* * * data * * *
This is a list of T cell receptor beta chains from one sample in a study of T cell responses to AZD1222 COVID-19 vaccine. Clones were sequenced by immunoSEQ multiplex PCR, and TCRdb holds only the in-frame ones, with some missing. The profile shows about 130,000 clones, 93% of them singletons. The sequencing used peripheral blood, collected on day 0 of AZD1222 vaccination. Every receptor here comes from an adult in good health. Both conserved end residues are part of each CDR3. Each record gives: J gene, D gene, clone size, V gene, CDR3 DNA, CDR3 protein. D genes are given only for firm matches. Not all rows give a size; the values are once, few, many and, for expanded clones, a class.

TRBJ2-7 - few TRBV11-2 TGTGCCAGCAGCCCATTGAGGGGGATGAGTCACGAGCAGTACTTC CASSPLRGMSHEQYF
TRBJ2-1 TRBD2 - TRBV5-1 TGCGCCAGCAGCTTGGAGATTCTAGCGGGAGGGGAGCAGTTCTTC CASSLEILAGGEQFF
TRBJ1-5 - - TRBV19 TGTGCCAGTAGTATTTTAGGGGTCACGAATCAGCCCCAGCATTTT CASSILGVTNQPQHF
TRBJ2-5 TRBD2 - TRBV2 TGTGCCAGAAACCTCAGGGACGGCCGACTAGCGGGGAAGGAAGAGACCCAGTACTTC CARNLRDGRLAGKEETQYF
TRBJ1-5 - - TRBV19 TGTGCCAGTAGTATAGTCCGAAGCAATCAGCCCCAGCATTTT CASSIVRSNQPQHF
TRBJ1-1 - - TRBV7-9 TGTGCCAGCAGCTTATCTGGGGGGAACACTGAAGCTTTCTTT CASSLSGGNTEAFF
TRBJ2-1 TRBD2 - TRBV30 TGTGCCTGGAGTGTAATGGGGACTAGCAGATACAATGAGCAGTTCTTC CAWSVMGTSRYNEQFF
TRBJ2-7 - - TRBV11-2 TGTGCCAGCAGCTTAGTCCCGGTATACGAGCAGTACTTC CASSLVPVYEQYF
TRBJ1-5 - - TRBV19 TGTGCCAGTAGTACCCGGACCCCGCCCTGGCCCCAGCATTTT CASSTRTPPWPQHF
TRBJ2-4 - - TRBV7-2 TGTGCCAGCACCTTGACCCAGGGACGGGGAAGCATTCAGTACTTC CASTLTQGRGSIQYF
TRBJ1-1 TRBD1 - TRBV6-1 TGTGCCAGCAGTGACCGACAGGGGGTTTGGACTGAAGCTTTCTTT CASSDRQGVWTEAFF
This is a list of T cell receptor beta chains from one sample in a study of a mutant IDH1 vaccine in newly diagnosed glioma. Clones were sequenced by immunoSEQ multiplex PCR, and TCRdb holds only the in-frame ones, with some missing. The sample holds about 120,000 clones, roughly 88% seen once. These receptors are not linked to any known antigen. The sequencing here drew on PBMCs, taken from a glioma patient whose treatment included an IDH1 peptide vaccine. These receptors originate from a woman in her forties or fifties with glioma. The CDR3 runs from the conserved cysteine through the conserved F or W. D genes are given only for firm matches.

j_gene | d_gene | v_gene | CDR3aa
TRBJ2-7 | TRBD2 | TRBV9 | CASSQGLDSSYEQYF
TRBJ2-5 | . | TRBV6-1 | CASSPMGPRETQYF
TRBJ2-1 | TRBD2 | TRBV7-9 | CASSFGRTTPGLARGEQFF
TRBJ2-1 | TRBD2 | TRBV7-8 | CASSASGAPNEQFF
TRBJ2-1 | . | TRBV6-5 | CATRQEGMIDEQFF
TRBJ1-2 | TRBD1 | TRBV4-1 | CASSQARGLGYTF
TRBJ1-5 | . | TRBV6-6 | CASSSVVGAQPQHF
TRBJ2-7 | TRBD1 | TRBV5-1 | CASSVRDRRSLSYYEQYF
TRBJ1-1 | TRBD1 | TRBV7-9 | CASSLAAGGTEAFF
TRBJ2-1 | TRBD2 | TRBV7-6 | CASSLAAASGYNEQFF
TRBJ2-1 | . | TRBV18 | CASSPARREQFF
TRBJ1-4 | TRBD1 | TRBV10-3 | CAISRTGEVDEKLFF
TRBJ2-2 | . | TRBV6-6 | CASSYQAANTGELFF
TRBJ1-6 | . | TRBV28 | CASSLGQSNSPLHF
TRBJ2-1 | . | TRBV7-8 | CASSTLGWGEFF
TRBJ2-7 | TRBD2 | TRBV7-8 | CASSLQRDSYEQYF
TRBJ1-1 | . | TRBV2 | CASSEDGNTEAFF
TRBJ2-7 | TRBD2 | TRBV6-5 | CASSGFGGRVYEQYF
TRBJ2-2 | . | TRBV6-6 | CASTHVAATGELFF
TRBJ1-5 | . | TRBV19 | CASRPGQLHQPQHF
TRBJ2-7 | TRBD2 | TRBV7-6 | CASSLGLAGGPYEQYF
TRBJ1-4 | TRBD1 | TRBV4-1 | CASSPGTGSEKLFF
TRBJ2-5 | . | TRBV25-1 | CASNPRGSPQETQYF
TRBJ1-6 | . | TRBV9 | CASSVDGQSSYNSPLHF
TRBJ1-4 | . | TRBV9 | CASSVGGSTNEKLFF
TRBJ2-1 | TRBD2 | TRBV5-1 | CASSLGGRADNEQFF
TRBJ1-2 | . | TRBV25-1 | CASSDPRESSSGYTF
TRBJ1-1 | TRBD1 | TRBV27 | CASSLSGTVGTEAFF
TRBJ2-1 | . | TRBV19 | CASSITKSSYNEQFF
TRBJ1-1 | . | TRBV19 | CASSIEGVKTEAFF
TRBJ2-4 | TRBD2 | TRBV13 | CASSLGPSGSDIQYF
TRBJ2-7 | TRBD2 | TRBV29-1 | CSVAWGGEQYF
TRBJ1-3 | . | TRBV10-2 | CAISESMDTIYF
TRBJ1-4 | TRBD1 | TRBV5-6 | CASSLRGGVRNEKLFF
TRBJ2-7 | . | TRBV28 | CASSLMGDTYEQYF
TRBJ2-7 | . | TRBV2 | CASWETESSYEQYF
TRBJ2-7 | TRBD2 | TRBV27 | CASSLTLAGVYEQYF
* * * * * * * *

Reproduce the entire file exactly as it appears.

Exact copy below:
This is a list of T cell receptor beta chains from one sample in a study of T cell responses to AZD1222 COVID-19 vaccine. Clones were sequenced by immunoSEQ multiplex PCR, and TCRdb holds only the in-frame ones, with some missing. The profile shows about 130,000 clones, 93% of them singletons. The sequencing used peripheral blood, collected on day 0 of AZD1222 vaccination. Every receptor here comes from an adult in good health. Both conserved end residues are part of each CDR3. Each record gives: J gene, D gene, clone size, V gene, CDR3 DNA, CDR3 protein. D genes are given only for firm matches. Not all rows give a size; the values are once, few, many and, for expanded clones, a class.

TRBJ2-7 - few TRBV11-2 TGTGCCAGCAGCCCATTGAGGGGGATGAGTCACGAGCAGTACTTC CASSPLRGMSHEQYF
TRBJ2-1 TRBD2 - TRBV5-1 TGCGCCAGCAGCTTGGAGATTCTAGCGGGAGGGGAGCAGTTCTTC CASSLEILAGGEQFF
TRBJ1-5 - - TRBV19 TGTGCCAGTAGTATTTTAGGGGTCACGAATCAGCCCCAGCATTTT CASSILGVTNQPQHF
TRBJ2-5 TRBD2 - TRBV2 TGTGCCAGAAACCTCAGGGACGGCCGACTAGCGGGGAAGGAAGAGACCCAGTACTTC CARNLRDGRLAGKEETQYF
TRBJ1-5 - - TRBV19 TGTGCCAGTAGTATAGTCCGAAGCAATCAGCCCCAGCATTTT CASSIVRSNQPQHF
TRBJ1-1 - - TRBV7-9 TGTGCCAGCAGCTTATCTGGGGGGAACACTGAAGCTTTCTTT CASSLSGGNTEAFF
TRBJ2-1 TRBD2 - TRBV30 TGTGCCTGGAGTGTAATGGGGACTAGCAGATACAATGAGCAGTTCTTC CAWSVMGTSRYNEQFF
TRBJ2-7 - - TRBV11-2 TGTGCCAGCAGCTTAGTCCCGGTATACGAGCAGTACTTC CASSLVPVYEQYF
TRBJ1-5 - - TRBV19 TGTGCCAGTAGTACCCGGACCCCGCCCTGGCCCCAGCATTTT CASSTRTPPWPQHF
TRBJ2-4 - - TRBV7-2 TGTGCCAGCACCTTGACCCAGGGACGGGGAAGCATTCAGTACTTC CASTLTQGRGSIQYF
TRBJ1-1 TRBD1 - TRBV6-1 TGTGCCAGCAGTGACCGACAGGGGGTTTGGACTGAAGCTTTCTTT CASSDRQGVWTEAFF
This is a list of T cell receptor beta chains from one sample in a study of a mutant IDH1 vaccine in newly diagnosed glioma. Clones were sequenced by immunoSEQ multiplex PCR, and TCRdb holds only the in-frame ones, with some missing. The sample holds about 120,000 clones, roughly 88% seen once. These receptors are not linked to any known antigen. The sequencing here drew on PBMCs, taken from a glioma patient whose treatment included an IDH1 peptide vaccine. These receptors originate from a woman in her forties or fifties with glioma. The CDR3 runs from the conserved cysteine through the conserved F or W. D genes are given only for firm matches.

j_gene | d_gene | v_gene | CDR3aa
TRBJ2-7 | TRBD2 | TRBV9 | CASSQGLDSSYEQYF
TRBJ2-5 | . | TRBV6-1 | CASSPMGPRETQYF
TRBJ2-1 | TRBD2 | TRBV7-9 | CASSFGRTTPGLARGEQFF
TRBJ2-1 | TRBD2 | TRBV7-8 | CASSASGAPNEQFF
TRBJ2-1 | . | TRBV6-5 | CATRQEGMIDEQFF
TRBJ1-2 | TRBD1 | TRBV4-1 | CASSQARGLGYTF
TRBJ1-5 | . | TRBV6-6 | CASSSVVGAQPQHF
TRBJ2-7 | TRBD1 | TRBV5-1 | CASSVRDRRSLSYYEQYF
TRBJ1-1 | TRBD1 | TRBV7-9 | CASSLAAGGTEAFF
TRBJ2-1 | TRBD2 | TRBV7-6 | CASSLAAASGYNEQFF
TRBJ2-1 | . | TRBV18 | CASSPARREQFF
TRBJ1-4 | TRBD1 | TRBV10-3 | CAISRTGEVDEKLFF
TRBJ2-2 | . | TRBV6-6 | CASSYQAANTGELFF
TRBJ1-6 | . | TRBV28 | CASSLGQSNSPLHF
TRBJ2-1 | . | TRBV7-8 | CASSTLGWGEFF
TRBJ2-7 | TRBD2 | TRBV7-8 | CASSLQRDSYEQYF
TRBJ1-1 | . | TRBV2 | CASSEDGNTEAFF
TRBJ2-7 | TRBD2 | TRBV6-5 | CASSGFGGRVYEQYF
TRBJ2-2 | . | TRBV6-6 | CASTHVAATGELFF
TRBJ1-5 | . | TRBV19 | CASRPGQLHQPQHF
TRBJ2-7 | TRBD2 | TRBV7-6 | CASSLGLAGGPYEQYF
TRBJ1-4 | TRBD1 | TRBV4-1 | CASSPGTGSEKLFF
TRBJ2-5 | . | TRBV25-1 | CASNPRGSPQETQYF
TRBJ1-6 | . | TRBV9 | CASSVDGQSSYNSPLHF
TRBJ1-4 | . | TRBV9 | CASSVGGSTNEKLFF
TRBJ2-1 | TRBD2 | TRBV5-1 | CASSLGGRADNEQFF
TRBJ1-2 | . | TRBV25-1 | CASSDPRESSSGYTF
TRBJ1-1 | TRBD1 | TRBV27 | CASSLSGTVGTEAFF
TRBJ2-1 | . | TRBV19 | CASSITKSSYNEQFF
TRBJ1-1 | . | TRBV19 | CASSIEGVKTEAFF
TRBJ2-4 | TRBD2 | TRBV13 | CASSLGPSGSDIQYF
TRBJ2-7 | TRBD2 | TRBV29-1 | CSVAWGGEQYF
TRBJ1-3 | . | TRBV10-2 | CAISESMDTIYF
TRBJ1-4 | TRBD1 | TRBV5-6 | CASSLRGGVRNEKLFF
TRBJ2-7 | . | TRBV28 | CASSLMGDTYEQYF
TRBJ2-7 | . | TRBV2 | CASWETESSYEQYF
TRBJ2-7 | TRBD2 | TRBV27 | CASSLTLAGVYEQYF